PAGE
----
So yes – “cancel” culture is about consequences. In most cases, consequences for principled, but not infrequently silent, dissent from a dominant world view.
And the current narrative – from Erin Maye Quade, Patheos, and much of the rest of the dominant culture in media, academia, education and Big Tech – that “you got canceled because you provoked it and have it coming?”

That’s gaslighting. It’s a key tactic of abusers – among many others that have become commonplace weapons in today’s culture war:

Is it any different from the tactics that abusers use to shut their partners up?
Convince me.

Good luck.

[1] I’m profusely concealing this person’s identity, to this day. Don’t even ask.

[2] Which I keep scrupulously out of the workplace – literally, I’ve never mentioned my radio or blog lives once over the past 19 years. In that time, I’ve had two people, both fans, ask me “aren’t you the Mitch Berg that’s on the radio”. And my response, every time, is “There IS a Mitch Berg who does that. But he’d never talk about that on company time”. Every single time.

UPDATE: Jenn at Redhead Ranting has a personal take on the whole thing.

14 thoughts on “Civil Society And Its Abusers

  1. Pingback: No, it’s Not ‘A Culture of Consequences’, it’s Mob Rule – Mean Girls Style | Redhead Ranting

  2. It’s gone too far. Coke thinks everyone is too white, they want to cancel the movie Grease, and the Muppet Show has a trigger warning.

    I just wrote about this on my blog, but I am running out of energy trying to stand up for what is right. They are winning, but I can’t for the life of me understand what it is they win – if you take it to its inevitable conclusion.

  3. This rings true — I have maintained an almost 100% separation from my mostly moribund blog and my professional life. I also scrupulously maintain that stance in social media; if someone knows me there, they’d assume I was a music obsessive and an amateur photographer and/or Wisconsin sports fan. I have made good friends through blogging, but when I interact on social media with these friends, politics is not part of the equation. It’s a ridiculous way to live, but as we’ve learned in the last year, our nation is chock full of Good Germans.

  4. RhR its all about getting their own satrapy. In the 20th century the Marxists saw things in terms of One big collective. Since the Clintons weaponized Identity Politics the focus has become Collectives or silos delineated by race, ethnicity, gender, sexual preference, economic status, age, etc that they treat as a satrapies. What the grasping apparatchiks fight to win is control of their satrapy. They want to be Satrap or viceroy to the central progressive party. Internally each silo is indoctrinated in the belief that government is a zero sum game; if they get something it is possible only because another silo lost something. It is much easier to control the diverse interests of the various satrapies/silos if they are constantly contending for scarce favors with each other. Modern Central Planning requires this constant dynamic tension, this constant interpersonal and intercollective treachery. In a system of satrapies power and money are unidirectional, always consolidating up the pyramid, never dispersing down.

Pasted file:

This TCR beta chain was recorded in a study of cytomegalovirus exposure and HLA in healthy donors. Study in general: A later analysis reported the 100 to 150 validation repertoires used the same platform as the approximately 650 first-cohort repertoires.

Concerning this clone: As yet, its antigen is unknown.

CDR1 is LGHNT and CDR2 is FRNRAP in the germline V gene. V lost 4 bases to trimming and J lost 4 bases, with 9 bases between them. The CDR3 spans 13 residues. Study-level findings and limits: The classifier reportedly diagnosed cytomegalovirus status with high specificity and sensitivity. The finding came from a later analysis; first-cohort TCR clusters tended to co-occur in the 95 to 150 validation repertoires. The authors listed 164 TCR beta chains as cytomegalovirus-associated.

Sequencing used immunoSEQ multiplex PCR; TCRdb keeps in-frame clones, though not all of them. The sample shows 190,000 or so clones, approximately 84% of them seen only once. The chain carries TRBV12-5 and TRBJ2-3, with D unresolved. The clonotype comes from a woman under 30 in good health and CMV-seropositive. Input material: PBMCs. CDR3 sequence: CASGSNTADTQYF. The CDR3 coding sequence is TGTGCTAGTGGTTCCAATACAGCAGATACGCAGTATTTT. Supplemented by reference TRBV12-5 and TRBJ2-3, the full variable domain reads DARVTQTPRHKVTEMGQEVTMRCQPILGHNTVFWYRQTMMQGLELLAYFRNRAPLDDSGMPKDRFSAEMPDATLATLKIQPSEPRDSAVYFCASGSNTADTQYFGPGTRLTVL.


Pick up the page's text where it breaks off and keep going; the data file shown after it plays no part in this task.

5. Red, what’s there not to understand? They want to silence you, take away your freedom to do anything other then what they prescribe. To turn you into a slave. And if you do the right thing that is not right according to the right people is just plain wrong and has to be punished. It is all very simple.

  6. One of domestic abusers most insidious forms of brainwashing is telling, and eventually convincing, their partners that the abuse is partly, or all, their own fault.

    As relates to reprobates and their tactics, that is one of the more insightful observations you’ve made, Merg.

    Well done

  7. I am running out of energy trying to stand up for what is right. They are winning

    You have the wrong people around you, Red. We are under attack, but we have one thing “they” will never have: US

    Hang in there (girl?). You’re not alone.

  8. but when I interact on social media with these friends, politics is not part of the equation.

    I understand 100% Mr. D. But sometimes rational men must spit on their hands, raise the black flag and start slitting throats.

    If this isn’t one of those times, I don’t know what is.

  9. Dude, I mean DrPS, you posted that comment on the wrong thread! Time to cut down on meds?

  10. I understand 100% Mr. D. But sometimes rational men must spit on their hands, raise the black flag and start slitting throats.

    My cutlery is in order, but it’s not particularly effective on dank memes.

  11. Pingback: In The Mailbox: 02.24.21 : The Other McCain

  12. Pingback: A Stylish LIttle Stiletto Boot On Your Neck Forever: Apple Valley Edition | Shot in the Dark